Invasive Fruit Flies

Invasive Fruit Flies

Spotted Wing Drosophila

Native to Asia, the spotted wing drosophila (Drosophila suzukii) is a very tiny species of fruit fly. Due to its very miniscule size, these flies are extremely difficult to detect and, as such, when they were discovered in Hawaii in 1980, it was quickly surmised that they had most likely been there far before their discovery. Since the 1980’s they have also been found in both South America and Europe, making them an international invasive species with global range.

With so many changing environments however, it is a bit of a wonder as to how they have been able to survive in such vastly different ecological environments.

Amazing Adaptability

The key to the worldwide invasion success of these fruit flies is their amazing ability to adapt to different environments and situations. The spotted wing drosophila are able to exploit different habitats, assimilate into new ecological communities and, most significantly, have two levels of variability within their population.

Variability in populations of species is often thought to solely refer to a variance due to natural selection. This particular variation provides the offspring of the species in question with a greater percentage of genes that offer advantages in terms of both reproduction and overall survival. Over several generations the creatures will become significantly more suited to their respective environments. While this practically universal variance is true for the spotted wing drosophilas, their populations are also gifted with a secondary variation, which increases their adaptability within diverse environmental niches: phenotypic plasticity.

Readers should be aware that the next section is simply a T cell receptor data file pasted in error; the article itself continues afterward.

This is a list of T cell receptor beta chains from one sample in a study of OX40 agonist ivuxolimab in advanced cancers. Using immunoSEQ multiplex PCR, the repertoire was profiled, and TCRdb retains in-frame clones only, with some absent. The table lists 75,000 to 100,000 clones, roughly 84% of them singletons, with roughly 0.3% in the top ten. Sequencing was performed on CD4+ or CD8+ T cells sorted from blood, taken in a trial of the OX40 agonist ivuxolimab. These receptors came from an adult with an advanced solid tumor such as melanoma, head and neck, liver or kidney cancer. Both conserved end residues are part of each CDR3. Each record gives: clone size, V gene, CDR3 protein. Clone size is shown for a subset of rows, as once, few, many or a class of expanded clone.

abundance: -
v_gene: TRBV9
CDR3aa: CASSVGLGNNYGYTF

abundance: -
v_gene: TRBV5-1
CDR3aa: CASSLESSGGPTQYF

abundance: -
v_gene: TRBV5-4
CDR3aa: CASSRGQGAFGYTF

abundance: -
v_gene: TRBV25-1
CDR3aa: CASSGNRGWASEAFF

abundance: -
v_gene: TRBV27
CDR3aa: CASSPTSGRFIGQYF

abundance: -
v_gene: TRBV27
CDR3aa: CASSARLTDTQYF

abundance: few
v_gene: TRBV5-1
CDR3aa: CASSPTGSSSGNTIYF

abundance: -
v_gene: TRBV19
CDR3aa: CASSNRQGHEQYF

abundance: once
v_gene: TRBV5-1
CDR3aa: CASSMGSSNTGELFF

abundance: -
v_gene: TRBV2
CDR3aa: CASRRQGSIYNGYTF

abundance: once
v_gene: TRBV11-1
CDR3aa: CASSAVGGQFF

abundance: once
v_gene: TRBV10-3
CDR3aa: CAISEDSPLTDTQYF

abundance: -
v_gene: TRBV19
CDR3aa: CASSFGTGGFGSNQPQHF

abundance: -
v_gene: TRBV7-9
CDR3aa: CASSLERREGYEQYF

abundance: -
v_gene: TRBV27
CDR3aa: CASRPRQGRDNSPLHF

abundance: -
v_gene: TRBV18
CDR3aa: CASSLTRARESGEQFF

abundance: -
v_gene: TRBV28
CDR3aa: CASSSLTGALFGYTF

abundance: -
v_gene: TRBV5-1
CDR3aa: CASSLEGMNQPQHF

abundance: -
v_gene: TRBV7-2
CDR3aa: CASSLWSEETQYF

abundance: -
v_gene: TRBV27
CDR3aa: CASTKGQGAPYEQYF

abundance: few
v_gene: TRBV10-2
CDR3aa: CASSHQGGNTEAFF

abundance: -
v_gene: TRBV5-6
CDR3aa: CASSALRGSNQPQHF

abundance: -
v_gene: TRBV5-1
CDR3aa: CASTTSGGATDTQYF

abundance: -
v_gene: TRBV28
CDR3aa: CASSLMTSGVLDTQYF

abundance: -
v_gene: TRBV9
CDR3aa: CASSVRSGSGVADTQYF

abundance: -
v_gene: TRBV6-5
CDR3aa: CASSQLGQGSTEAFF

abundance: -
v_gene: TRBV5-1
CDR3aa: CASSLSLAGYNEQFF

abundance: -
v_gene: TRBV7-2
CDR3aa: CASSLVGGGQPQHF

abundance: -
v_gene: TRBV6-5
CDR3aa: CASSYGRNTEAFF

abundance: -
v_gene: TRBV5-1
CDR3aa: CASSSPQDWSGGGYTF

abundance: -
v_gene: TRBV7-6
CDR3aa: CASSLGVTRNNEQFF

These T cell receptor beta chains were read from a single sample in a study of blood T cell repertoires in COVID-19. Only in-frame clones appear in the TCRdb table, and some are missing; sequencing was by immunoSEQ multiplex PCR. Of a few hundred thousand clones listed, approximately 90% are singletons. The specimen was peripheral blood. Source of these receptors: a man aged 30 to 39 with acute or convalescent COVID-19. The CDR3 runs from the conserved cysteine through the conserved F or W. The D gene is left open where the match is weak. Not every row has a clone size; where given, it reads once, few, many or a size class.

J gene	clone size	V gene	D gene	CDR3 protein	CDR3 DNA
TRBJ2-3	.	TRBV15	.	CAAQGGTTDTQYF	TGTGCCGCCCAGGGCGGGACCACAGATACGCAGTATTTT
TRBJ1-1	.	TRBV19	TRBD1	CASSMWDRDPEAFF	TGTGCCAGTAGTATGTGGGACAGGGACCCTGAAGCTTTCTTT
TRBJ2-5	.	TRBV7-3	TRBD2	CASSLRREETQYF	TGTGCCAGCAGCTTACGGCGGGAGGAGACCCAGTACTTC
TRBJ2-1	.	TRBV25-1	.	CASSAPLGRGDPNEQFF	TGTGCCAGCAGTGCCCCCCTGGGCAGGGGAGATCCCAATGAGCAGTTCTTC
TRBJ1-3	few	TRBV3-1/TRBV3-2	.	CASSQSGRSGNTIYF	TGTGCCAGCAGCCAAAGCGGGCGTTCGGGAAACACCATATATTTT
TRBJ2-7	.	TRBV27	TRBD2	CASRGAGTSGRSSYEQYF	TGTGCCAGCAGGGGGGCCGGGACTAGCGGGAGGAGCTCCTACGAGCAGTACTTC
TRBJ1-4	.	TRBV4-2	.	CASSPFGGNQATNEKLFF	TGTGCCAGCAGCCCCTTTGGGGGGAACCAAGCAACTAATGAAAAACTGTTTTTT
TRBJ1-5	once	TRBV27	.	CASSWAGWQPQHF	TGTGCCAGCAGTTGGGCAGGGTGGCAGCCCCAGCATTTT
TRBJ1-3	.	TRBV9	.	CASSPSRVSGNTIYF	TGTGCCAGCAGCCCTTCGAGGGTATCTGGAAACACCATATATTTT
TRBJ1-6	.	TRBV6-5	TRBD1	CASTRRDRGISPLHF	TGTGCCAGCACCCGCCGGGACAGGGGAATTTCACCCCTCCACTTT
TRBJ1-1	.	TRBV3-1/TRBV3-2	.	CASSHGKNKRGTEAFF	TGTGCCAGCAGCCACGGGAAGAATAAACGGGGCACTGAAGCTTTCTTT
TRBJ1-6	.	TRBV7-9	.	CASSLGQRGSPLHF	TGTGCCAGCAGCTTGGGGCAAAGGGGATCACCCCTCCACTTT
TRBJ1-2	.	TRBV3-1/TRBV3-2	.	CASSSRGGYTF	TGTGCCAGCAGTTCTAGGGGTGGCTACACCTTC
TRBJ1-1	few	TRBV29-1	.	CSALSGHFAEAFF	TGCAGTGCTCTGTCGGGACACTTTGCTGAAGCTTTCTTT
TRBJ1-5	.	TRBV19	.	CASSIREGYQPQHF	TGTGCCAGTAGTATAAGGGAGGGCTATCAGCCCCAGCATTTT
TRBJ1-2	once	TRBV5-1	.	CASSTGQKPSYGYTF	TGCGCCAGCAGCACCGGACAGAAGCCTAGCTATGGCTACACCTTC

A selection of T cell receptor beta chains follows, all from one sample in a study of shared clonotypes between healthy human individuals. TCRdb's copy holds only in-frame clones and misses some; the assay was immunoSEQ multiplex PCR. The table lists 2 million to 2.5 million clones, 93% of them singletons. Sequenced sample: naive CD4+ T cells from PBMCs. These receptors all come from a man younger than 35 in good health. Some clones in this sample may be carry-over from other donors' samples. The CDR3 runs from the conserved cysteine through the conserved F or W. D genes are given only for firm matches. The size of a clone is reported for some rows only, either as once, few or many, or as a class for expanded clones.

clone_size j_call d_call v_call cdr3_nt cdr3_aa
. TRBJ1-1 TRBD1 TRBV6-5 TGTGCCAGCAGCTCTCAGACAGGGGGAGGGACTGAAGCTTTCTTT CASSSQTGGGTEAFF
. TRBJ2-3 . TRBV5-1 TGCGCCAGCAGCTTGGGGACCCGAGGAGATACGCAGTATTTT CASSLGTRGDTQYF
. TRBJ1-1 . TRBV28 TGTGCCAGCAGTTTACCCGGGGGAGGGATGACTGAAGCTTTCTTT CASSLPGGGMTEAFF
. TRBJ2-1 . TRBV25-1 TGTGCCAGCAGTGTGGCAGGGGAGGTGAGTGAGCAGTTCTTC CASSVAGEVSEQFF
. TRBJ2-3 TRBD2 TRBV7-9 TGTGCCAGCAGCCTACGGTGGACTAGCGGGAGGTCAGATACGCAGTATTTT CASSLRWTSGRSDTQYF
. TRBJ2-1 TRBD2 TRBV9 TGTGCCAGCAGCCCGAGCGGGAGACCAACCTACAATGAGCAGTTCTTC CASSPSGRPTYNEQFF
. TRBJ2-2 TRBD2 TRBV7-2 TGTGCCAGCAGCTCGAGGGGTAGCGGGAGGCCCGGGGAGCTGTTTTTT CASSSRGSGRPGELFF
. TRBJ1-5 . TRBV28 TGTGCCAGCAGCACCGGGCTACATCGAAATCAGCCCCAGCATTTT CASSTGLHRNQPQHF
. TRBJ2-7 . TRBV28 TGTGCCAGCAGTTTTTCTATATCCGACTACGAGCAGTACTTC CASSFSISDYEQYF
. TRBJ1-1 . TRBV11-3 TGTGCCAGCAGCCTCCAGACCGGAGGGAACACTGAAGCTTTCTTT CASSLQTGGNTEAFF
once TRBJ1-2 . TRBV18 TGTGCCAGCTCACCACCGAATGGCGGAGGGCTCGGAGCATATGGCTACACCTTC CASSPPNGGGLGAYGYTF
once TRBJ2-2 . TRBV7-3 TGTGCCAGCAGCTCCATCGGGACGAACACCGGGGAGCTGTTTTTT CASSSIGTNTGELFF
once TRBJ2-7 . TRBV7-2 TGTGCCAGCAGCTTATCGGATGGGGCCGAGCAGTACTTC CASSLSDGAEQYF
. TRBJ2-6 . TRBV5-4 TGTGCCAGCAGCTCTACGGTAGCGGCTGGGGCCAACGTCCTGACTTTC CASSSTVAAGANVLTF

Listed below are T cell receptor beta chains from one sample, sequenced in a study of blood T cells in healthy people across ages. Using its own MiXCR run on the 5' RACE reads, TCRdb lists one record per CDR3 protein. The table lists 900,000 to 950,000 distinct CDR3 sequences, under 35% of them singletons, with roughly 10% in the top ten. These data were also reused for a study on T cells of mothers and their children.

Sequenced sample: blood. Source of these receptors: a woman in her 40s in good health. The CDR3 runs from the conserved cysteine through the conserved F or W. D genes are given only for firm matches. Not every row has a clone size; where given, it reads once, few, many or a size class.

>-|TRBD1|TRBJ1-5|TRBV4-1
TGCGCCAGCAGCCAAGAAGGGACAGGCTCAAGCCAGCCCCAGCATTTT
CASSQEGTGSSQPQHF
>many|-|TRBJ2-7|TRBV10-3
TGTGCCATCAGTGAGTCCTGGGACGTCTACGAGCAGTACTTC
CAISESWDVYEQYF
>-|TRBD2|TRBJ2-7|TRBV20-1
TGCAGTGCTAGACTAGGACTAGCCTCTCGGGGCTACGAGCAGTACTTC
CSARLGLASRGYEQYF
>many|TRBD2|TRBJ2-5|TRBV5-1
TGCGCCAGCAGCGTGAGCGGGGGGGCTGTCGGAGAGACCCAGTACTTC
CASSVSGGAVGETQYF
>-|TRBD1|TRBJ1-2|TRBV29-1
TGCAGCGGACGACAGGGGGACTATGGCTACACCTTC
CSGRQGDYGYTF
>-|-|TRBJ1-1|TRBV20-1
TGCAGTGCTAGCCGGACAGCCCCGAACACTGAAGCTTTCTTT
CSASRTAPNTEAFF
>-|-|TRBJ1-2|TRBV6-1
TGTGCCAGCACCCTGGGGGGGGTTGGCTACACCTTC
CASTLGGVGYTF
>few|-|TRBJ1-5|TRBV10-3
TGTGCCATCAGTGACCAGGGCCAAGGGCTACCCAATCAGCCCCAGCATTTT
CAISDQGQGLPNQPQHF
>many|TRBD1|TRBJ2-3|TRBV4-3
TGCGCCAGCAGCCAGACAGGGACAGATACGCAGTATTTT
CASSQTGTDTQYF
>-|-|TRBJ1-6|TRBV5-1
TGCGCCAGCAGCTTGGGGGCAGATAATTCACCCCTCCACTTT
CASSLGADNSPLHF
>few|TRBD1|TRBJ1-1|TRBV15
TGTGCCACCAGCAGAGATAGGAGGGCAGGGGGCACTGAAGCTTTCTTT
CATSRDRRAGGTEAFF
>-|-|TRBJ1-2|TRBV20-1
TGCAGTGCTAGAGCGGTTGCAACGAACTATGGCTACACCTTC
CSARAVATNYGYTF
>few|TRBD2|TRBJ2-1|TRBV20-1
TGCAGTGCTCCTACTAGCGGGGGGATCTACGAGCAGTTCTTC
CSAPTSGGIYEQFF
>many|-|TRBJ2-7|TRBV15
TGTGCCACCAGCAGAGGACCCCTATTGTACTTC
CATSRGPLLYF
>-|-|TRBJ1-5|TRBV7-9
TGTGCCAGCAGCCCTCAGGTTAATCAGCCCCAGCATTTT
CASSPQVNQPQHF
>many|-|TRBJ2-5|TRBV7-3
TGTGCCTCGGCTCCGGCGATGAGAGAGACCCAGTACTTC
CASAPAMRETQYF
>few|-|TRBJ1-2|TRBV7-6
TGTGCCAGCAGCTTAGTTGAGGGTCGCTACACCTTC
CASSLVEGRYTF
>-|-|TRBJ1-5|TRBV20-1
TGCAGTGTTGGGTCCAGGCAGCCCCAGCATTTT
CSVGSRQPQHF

Phenotypes are a set of characteristics within an individual that are observable and result from their environment. When these characteristics are able to change within an individual’s lifetime it is known as phenotypic plasticity. This special ability allows spotted wing drosophilas to adjust to their new environmental niches in historically rapid time frames. In a series of studies conducted by doctors from Memorial University and Acadia University, it was discovered that these fruit flies can change the following traits:

  • Adjusted wing size due to climate or diet
  • Changes in their morphology
  • Acclimatization to subtropical, temperate, or frigid climates

Catherine Little Ph.D., head of the study, concluded that, “D. suzukii biology, physiology, and behavior are dependent upon the regional climate, local environmental conditions and available feeding and oviposition resources.”

The Problem with the Invaders

Since their arrival in the continental United States, the spotted wing drosophila has caused roughly $500-700 million in damages per year. They are a menace to agriculture due to their reproductive practices. The females burrow holes into fruits such as blueberries, cherries, grapes, raspberries, and strawberries, and deposit their eggs inside to hatch into larvae. While this practice is far from foreign to flies, the spotted wing drosophila uniquely uses fresh, ripened fruit as opposed to rotting or overripe options. This can lead to a crop loss of over 80% in some cases and completely decimate home gardens.

Due to these fruit fly’s knack for agricultural destruction, intense research is currently being conducted on how to better identify this invasive species and to find the most effective control methods in order to stop their carnage.


Roche, J. (2020) High Adaptability Allows Invasive Fruit Fly to Thrive in New EnvironmentsEntomology Today. The Entomological Society of America. Available at: (Accessed: September 2020).

Spotted Wing Drosophila (SWD) (2019) Cornell University Fruit Resources: Resources for Commercial Growers. Cornell University. Available at: (Accessed: September 2020).